Extra year for Ireland under €85 billion planSunday 28 November 2010 20.54
EU finance ministers have agreed a three-year €85 billion financial package for Ireland.
It has also been agreed that Ireland will be given an extra year – until 2015 – to bring its deficit in line with the EU target of 3% of economic output.
The package includes €10 billion for immediate recapitalisation of the banking system and another €25 billion for banking contingencies. €50 billion is for budgetary financing needs.
Read the Government statement here
Half of the €35 billion earmarked for the banks will come from Exchequer funds and the National Pensions Reserve Fund. The UK, Sweden and Denmark are contributing to the overall package.
A Government statement said that, if drawn down in total, the combined interest rate on the money would be around 5.8%, but this would depend on the timing and extent of any drawdowns.
The Taoiseach said there would be no change to Ireland's 12.5% corporation tax rate. He said €5 billion of the funds for banking recapitalisation would come from the State's own cash resources, with €12.5 billion from the National Pensions Reserve Fund.
Big increase in national debt - Cowen
Responding to a question on banks' senior bondholders being forced to take some of the hit, the Taoiseach said there was no agreement from the EU for such a proposal. EU Commissioner Olli Rehn also said restructuring of the senior debt of bondholders would not be involved in the Irish programme.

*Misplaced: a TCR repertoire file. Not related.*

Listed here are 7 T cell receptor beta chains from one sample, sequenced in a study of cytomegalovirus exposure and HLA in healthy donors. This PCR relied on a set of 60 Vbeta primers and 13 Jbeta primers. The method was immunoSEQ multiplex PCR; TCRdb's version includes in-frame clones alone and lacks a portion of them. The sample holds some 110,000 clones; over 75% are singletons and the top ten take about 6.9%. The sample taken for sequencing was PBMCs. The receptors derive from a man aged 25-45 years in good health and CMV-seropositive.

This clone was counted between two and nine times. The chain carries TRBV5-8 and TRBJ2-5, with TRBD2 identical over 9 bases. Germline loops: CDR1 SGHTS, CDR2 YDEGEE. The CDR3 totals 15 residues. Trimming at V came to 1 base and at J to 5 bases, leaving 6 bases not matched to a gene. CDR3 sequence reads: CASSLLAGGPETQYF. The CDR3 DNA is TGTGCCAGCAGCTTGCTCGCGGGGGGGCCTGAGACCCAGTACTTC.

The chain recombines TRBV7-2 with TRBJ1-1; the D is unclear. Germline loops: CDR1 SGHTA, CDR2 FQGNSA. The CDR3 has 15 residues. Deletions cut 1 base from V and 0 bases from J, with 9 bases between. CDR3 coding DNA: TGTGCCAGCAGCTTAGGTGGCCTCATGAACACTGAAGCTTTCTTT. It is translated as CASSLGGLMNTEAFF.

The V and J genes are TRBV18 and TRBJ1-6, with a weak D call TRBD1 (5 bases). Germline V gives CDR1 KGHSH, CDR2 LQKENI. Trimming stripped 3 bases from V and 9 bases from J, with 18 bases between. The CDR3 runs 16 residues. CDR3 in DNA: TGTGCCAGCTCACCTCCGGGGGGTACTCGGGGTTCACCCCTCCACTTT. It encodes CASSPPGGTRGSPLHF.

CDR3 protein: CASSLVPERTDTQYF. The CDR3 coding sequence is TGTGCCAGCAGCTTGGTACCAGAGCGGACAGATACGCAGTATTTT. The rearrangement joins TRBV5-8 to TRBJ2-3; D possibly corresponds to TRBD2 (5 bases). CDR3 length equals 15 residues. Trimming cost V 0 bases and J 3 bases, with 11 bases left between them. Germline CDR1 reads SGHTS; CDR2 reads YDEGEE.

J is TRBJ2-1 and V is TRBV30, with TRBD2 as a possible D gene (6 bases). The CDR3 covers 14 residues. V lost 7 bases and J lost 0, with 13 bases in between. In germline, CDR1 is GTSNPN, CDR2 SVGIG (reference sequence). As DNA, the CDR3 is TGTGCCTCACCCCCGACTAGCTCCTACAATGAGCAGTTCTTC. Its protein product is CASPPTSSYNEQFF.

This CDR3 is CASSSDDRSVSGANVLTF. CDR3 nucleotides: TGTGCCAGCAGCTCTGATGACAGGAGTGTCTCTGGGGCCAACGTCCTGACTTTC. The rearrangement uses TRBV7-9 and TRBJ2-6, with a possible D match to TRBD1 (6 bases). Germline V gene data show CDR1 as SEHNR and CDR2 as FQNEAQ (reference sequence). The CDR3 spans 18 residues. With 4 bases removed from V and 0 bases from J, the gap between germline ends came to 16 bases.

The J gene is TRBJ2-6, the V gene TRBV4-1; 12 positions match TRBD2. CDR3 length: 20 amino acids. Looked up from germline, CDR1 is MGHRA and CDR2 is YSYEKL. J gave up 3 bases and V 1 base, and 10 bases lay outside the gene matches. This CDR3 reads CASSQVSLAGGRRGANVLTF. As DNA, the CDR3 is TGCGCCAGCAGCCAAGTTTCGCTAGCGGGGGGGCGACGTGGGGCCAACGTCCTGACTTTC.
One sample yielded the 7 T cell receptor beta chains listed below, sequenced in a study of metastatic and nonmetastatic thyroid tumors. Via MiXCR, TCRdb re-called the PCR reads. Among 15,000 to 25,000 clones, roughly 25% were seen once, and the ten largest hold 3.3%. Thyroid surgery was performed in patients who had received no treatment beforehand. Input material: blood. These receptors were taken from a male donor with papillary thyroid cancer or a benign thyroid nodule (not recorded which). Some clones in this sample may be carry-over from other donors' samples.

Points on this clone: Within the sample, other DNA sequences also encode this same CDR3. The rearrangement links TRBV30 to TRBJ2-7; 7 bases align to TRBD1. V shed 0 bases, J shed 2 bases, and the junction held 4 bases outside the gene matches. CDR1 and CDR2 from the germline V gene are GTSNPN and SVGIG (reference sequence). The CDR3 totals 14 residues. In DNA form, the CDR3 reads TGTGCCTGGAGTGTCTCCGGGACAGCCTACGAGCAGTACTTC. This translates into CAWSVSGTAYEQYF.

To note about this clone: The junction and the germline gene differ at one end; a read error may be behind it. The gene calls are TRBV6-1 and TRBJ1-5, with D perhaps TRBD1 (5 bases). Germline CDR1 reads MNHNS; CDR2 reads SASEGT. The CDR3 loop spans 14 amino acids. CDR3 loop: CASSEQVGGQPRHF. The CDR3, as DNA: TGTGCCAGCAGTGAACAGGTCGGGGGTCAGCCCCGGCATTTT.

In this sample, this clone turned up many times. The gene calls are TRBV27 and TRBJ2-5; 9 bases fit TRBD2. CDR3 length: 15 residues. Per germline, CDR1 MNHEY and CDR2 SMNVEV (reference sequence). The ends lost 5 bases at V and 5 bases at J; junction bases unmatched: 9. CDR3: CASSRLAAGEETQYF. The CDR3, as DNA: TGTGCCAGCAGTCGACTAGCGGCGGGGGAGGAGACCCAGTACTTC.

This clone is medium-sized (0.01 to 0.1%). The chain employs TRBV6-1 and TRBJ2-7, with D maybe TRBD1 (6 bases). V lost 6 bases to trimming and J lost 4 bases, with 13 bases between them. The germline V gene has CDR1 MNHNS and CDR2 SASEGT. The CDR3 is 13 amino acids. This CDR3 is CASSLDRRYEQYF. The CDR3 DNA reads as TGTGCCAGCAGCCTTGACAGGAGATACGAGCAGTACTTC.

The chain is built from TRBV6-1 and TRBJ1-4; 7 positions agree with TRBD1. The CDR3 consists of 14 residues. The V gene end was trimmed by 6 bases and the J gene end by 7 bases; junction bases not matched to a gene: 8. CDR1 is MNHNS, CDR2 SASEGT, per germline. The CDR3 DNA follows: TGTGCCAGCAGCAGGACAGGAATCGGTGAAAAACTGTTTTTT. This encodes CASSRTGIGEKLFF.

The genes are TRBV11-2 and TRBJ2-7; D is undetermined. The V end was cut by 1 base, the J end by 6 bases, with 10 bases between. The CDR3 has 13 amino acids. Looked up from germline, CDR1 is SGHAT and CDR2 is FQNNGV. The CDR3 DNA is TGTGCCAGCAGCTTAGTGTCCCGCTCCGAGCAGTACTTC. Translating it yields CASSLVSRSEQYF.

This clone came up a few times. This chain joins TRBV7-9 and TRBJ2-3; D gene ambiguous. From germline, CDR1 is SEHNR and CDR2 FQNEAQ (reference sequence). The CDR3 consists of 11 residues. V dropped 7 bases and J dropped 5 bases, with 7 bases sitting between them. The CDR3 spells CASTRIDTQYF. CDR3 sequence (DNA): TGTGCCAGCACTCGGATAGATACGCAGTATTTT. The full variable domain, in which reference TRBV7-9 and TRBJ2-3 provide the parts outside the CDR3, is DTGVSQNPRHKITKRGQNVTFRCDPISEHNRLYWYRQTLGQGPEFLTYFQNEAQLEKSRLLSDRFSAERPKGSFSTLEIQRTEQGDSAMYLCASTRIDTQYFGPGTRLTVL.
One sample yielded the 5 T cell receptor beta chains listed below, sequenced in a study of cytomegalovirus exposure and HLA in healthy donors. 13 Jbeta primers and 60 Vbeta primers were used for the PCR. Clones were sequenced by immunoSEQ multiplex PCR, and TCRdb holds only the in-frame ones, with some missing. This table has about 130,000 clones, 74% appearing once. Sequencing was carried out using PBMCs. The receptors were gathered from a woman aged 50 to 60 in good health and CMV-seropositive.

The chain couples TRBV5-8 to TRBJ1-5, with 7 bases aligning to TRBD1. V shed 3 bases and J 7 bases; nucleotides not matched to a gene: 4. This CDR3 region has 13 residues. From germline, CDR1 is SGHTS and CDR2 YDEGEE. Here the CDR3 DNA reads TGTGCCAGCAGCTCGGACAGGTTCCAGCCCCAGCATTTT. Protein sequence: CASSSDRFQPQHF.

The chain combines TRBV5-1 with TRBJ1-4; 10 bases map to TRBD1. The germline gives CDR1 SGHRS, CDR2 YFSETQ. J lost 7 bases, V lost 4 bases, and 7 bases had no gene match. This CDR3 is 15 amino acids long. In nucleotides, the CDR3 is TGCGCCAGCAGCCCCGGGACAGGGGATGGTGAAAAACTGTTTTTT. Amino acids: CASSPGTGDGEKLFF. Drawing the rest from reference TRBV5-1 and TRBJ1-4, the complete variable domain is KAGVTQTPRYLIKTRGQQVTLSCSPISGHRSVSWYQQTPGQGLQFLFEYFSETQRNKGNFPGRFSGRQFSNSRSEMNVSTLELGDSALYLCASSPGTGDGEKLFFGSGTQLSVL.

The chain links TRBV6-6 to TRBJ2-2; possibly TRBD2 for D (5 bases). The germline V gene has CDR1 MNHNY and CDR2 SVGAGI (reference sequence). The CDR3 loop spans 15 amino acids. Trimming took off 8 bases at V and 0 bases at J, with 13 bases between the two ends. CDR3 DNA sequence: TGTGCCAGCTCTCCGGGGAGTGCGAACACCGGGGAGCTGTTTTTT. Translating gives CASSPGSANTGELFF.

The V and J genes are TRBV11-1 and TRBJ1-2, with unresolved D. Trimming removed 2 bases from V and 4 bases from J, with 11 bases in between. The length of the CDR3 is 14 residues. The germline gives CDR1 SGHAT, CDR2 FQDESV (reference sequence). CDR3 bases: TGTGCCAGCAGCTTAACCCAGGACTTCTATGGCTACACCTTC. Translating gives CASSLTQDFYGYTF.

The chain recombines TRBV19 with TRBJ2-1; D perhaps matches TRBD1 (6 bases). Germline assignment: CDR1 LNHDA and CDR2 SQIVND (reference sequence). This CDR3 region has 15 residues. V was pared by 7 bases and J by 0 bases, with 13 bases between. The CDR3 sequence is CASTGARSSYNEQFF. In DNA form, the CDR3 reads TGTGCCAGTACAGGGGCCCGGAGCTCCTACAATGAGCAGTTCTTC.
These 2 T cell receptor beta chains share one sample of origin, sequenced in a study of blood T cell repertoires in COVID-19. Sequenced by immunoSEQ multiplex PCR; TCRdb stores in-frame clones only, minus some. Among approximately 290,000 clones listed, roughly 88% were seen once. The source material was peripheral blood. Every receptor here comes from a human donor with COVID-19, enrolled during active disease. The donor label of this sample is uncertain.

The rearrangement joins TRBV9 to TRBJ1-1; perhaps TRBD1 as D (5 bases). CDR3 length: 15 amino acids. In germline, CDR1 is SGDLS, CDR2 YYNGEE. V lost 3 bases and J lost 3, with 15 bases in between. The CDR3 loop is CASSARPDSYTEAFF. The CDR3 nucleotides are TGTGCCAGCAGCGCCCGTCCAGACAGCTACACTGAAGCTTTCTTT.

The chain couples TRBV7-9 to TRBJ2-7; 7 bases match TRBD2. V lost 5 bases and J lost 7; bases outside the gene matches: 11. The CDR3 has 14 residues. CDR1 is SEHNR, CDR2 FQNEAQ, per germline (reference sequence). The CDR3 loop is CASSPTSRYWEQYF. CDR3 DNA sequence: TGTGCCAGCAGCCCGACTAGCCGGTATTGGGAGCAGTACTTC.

There will also be quarterly progress reports on how the programme is being implemented. Though the programme is for three years, the average length of the loans is up to seven and a half years.
The Taoiseach said the Government estimated that the debt ratio will stabilise in 2013 and that interest payments would represent over 20% of tax revenue in 2014. The Taoiseach said this represented a very large increase in our national debt over the course of this unprecedented economic crisis and this must be addressed over time. But Mr Cowen said the Government believed it was sustainable if we fully implemented the national recovery plan.
Eurogroup chair Jean-Claude Juncker said rhe funds were being provided on the basis of a programme negotiated with the Irish Government. This includes three elements: strengthening and restructuring of the banking system; budgetary measures to bring Ireland's deficit to the EU target of 3% of GDP; and reforms, particularly in the labour market.